Andrew Young is a Taiwanese-Indonesian-American visual and performance artist who explores the natural world, our inner lives, ancestry, and the ways we connect with each other. As a child of first-generation immigrants, Young’s work navigates the pull between different cultural worlds to ask questions of place, identity, and finding the way those things intersect.
Young is constantly exploring and combining different mediums, and recently began focusing on puppetry through working with Monkeybear’s Harmolodic Workshop, a POCI focused puppetry organization. He enjoys collaborating and finding ways to bring more people into art, as well as figuring out how to bring art to the everyday world. He has a deep love for St. Paul, and was honored to be a part of Our Space Is Spoken For, and to be a part of the larger story we are all building together.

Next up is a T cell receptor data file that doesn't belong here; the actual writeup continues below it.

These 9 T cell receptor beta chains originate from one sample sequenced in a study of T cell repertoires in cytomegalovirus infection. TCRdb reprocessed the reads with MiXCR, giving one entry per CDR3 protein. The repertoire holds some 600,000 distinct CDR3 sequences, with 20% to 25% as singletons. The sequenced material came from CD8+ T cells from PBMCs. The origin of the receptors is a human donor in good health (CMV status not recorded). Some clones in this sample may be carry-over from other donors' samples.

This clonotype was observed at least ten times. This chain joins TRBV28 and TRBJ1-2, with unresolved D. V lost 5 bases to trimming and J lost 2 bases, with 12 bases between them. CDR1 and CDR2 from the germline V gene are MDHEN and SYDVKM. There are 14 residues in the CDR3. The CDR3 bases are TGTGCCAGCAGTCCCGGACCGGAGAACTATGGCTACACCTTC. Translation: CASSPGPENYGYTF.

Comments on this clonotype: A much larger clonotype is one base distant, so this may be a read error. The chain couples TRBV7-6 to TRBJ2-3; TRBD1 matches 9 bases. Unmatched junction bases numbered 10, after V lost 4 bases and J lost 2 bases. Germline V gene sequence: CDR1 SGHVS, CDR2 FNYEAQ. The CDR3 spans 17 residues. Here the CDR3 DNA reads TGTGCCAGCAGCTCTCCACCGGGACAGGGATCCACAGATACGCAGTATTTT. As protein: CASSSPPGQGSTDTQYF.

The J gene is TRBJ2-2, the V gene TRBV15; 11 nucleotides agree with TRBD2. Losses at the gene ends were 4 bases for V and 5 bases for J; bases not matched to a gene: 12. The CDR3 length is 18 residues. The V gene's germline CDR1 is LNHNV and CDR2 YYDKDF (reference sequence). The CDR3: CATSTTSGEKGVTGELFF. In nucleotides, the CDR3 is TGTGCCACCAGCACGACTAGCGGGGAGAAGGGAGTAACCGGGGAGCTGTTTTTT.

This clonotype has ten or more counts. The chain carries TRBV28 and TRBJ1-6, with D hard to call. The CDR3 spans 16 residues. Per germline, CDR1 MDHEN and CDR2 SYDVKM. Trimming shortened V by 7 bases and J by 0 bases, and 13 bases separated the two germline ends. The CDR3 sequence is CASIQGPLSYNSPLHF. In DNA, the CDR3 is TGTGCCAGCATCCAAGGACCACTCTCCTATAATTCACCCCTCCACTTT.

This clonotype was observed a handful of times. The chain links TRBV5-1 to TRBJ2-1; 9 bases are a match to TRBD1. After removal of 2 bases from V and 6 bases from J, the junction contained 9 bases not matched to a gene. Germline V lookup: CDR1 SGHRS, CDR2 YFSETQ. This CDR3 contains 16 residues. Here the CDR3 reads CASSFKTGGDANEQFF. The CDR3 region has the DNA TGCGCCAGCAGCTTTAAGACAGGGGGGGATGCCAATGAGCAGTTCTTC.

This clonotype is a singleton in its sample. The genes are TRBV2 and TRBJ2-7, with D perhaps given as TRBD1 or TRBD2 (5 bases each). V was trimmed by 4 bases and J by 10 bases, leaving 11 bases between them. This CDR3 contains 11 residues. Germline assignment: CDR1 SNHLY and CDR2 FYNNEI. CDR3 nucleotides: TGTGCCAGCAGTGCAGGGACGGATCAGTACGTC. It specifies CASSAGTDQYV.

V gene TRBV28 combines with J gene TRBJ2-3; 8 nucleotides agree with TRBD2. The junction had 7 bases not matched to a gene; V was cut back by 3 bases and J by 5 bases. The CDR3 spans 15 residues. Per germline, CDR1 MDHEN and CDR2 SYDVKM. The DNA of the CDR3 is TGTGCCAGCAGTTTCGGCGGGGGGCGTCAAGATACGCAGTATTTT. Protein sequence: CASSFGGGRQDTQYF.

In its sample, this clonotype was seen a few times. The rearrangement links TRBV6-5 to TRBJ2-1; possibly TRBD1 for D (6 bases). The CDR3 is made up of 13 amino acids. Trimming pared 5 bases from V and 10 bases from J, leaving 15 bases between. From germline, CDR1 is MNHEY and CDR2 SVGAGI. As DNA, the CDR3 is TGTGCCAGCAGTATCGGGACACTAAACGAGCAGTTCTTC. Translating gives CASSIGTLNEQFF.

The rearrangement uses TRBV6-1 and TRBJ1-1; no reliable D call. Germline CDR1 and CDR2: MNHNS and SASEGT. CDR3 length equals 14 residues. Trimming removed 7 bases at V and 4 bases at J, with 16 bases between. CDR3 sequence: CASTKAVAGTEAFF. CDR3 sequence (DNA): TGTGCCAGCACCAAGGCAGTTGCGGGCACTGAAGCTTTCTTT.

Daliya Jokondo is fascinated by mythology, psychospheres and hauntings, make believe/day dreaming and role playing. Painting, film, poetry, and performance is where Jokondo is able to realize entire worlds of their own making. Jokondo was born in Wau, now South Sudan, in 1986. Much like their creative practice, this revelation asks as both a defining and categorical identifier and one that is marred with evasiveness, erasure and unusable confessions.
Jokondo’s work is invested in generational trauma and the pursuit of healing through creative practices. Jokondo’s creative positioning is an overlapping of black feminist, queer and disability theory, art-making as a therapeutic/meditative practice, and finally anchors itself on storytelling as oral history. Jokondo’s goal is to build an artistic practice that is community based with the aforementioned elements present.